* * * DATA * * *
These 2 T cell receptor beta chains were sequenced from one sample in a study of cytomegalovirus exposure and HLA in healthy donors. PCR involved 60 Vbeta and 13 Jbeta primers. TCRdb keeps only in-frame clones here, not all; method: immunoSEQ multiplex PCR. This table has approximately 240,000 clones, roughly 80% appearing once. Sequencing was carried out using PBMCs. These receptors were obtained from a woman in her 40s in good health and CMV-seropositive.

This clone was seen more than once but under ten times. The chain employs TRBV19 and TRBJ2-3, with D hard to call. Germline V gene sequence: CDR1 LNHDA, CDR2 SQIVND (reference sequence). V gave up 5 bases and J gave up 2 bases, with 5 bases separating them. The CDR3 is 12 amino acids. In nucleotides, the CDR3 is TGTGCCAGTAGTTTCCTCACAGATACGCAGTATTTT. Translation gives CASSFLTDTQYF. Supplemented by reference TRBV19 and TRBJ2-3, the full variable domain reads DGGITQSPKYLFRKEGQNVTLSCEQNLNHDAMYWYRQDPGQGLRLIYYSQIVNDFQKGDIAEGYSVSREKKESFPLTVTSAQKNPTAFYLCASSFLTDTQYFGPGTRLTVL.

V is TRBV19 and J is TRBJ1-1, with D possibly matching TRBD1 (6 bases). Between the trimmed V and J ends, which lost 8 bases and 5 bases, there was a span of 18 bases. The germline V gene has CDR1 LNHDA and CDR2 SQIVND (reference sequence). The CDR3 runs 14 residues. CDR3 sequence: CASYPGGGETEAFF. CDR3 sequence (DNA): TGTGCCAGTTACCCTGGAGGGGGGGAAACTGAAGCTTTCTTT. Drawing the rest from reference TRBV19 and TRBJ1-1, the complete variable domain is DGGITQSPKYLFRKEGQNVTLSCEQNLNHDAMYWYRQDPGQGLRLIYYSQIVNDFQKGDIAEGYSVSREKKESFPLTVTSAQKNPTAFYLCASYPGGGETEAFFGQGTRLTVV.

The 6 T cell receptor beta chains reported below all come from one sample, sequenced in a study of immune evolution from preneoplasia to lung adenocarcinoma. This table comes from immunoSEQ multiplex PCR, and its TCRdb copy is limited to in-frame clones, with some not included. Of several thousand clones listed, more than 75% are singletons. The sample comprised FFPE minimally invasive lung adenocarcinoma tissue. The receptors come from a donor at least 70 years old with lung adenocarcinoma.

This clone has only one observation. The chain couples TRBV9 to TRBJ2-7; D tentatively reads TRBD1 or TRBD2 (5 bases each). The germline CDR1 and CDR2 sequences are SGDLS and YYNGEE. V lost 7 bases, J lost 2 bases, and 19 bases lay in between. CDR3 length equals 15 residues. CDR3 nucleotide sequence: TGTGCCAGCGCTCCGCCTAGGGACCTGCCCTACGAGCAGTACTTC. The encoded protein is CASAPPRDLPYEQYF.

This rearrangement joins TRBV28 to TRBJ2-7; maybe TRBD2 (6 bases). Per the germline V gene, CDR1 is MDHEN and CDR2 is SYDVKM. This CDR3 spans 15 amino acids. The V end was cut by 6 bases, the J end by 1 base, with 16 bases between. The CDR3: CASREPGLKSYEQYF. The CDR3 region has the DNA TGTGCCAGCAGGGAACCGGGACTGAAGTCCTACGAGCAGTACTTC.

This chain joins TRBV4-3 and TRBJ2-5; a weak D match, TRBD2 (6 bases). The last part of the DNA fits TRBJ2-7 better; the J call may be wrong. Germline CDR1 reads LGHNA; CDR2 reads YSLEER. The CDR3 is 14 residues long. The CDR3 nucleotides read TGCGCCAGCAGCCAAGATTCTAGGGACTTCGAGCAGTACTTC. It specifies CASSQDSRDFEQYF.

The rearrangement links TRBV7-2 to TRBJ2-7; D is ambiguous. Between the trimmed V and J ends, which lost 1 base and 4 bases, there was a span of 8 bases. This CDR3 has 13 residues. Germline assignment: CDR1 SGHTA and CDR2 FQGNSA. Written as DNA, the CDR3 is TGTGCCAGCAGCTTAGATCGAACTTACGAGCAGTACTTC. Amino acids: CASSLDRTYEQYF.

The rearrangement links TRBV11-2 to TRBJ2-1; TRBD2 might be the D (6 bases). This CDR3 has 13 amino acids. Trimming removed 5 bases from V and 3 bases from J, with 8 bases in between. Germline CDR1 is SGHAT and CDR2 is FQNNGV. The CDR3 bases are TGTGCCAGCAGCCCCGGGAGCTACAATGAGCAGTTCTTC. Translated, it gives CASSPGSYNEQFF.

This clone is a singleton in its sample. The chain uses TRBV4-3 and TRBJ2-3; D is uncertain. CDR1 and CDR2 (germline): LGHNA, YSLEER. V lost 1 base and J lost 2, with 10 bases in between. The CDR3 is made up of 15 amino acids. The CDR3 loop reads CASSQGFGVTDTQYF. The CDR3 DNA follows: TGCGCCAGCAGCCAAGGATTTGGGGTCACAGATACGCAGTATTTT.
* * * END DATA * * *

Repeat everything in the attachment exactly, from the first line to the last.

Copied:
These 2 T cell receptor beta chains were sequenced from one sample in a study of cytomegalovirus exposure and HLA in healthy donors. PCR involved 60 Vbeta and 13 Jbeta primers. TCRdb keeps only in-frame clones here, not all; method: immunoSEQ multiplex PCR. This table has approximately 240,000 clones, roughly 80% appearing once. Sequencing was carried out using PBMCs. These receptors were obtained from a woman in her 40s in good health and CMV-seropositive.

This clone was seen more than once but under ten times. The chain employs TRBV19 and TRBJ2-3, with D hard to call. Germline V gene sequence: CDR1 LNHDA, CDR2 SQIVND (reference sequence). V gave up 5 bases and J gave up 2 bases, with 5 bases separating them. The CDR3 is 12 amino acids. In nucleotides, the CDR3 is TGTGCCAGTAGTTTCCTCACAGATACGCAGTATTTT. Translation gives CASSFLTDTQYF. Supplemented by reference TRBV19 and TRBJ2-3, the full variable domain reads DGGITQSPKYLFRKEGQNVTLSCEQNLNHDAMYWYRQDPGQGLRLIYYSQIVNDFQKGDIAEGYSVSREKKESFPLTVTSAQKNPTAFYLCASSFLTDTQYFGPGTRLTVL.

V is TRBV19 and J is TRBJ1-1, with D possibly matching TRBD1 (6 bases). Between the trimmed V and J ends, which lost 8 bases and 5 bases, there was a span of 18 bases. The germline V gene has CDR1 LNHDA and CDR2 SQIVND (reference sequence). The CDR3 runs 14 residues. CDR3 sequence: CASYPGGGETEAFF. CDR3 sequence (DNA): TGTGCCAGTTACCCTGGAGGGGGGGAAACTGAAGCTTTCTTT. Drawing the rest from reference TRBV19 and TRBJ1-1, the complete variable domain is DGGITQSPKYLFRKEGQNVTLSCEQNLNHDAMYWYRQDPGQGLRLIYYSQIVNDFQKGDIAEGYSVSREKKESFPLTVTSAQKNPTAFYLCASYPGGGETEAFFGQGTRLTVV.

The 6 T cell receptor beta chains reported below all come from one sample, sequenced in a study of immune evolution from preneoplasia to lung adenocarcinoma. This table comes from immunoSEQ multiplex PCR, and its TCRdb copy is limited to in-frame clones, with some not included. Of several thousand clones listed, more than 75% are singletons. The sample comprised FFPE minimally invasive lung adenocarcinoma tissue. The receptors come from a donor at least 70 years old with lung adenocarcinoma.

This clone has only one observation. The chain couples TRBV9 to TRBJ2-7; D tentatively reads TRBD1 or TRBD2 (5 bases each). The germline CDR1 and CDR2 sequences are SGDLS and YYNGEE. V lost 7 bases, J lost 2 bases, and 19 bases lay in between. CDR3 length equals 15 residues. CDR3 nucleotide sequence: TGTGCCAGCGCTCCGCCTAGGGACCTGCCCTACGAGCAGTACTTC. The encoded protein is CASAPPRDLPYEQYF.

This rearrangement joins TRBV28 to TRBJ2-7; maybe TRBD2 (6 bases). Per the germline V gene, CDR1 is MDHEN and CDR2 is SYDVKM. This CDR3 spans 15 amino acids. The V end was cut by 6 bases, the J end by 1 base, with 16 bases between. The CDR3: CASREPGLKSYEQYF. The CDR3 region has the DNA TGTGCCAGCAGGGAACCGGGACTGAAGTCCTACGAGCAGTACTTC.

This chain joins TRBV4-3 and TRBJ2-5; a weak D match, TRBD2 (6 bases). The last part of the DNA fits TRBJ2-7 better; the J call may be wrong. Germline CDR1 reads LGHNA; CDR2 reads YSLEER. The CDR3 is 14 residues long. The CDR3 nucleotides read TGCGCCAGCAGCCAAGATTCTAGGGACTTCGAGCAGTACTTC. It specifies CASSQDSRDFEQYF.

The rearrangement links TRBV7-2 to TRBJ2-7; D is ambiguous. Between the trimmed V and J ends, which lost 1 base and 4 bases, there was a span of 8 bases. This CDR3 has 13 residues. Germline assignment: CDR1 SGHTA and CDR2 FQGNSA. Written as DNA, the CDR3 is TGTGCCAGCAGCTTAGATCGAACTTACGAGCAGTACTTC. Amino acids: CASSLDRTYEQYF.

The rearrangement links TRBV11-2 to TRBJ2-1; TRBD2 might be the D (6 bases). This CDR3 has 13 amino acids. Trimming removed 5 bases from V and 3 bases from J, with 8 bases in between. Germline CDR1 is SGHAT and CDR2 is FQNNGV. The CDR3 bases are TGTGCCAGCAGCCCCGGGAGCTACAATGAGCAGTTCTTC. Translated, it gives CASSPGSYNEQFF.

This clone is a singleton in its sample. The chain uses TRBV4-3 and TRBJ2-3; D is uncertain. CDR1 and CDR2 (germline): LGHNA, YSLEER. V lost 1 base and J lost 2, with 10 bases in between. The CDR3 is made up of 15 amino acids. The CDR3 loop reads CASSQGFGVTDTQYF. The CDR3 DNA follows: TGCGCCAGCAGCCAAGGATTTGGGGTCACAGATACGCAGTATTTT.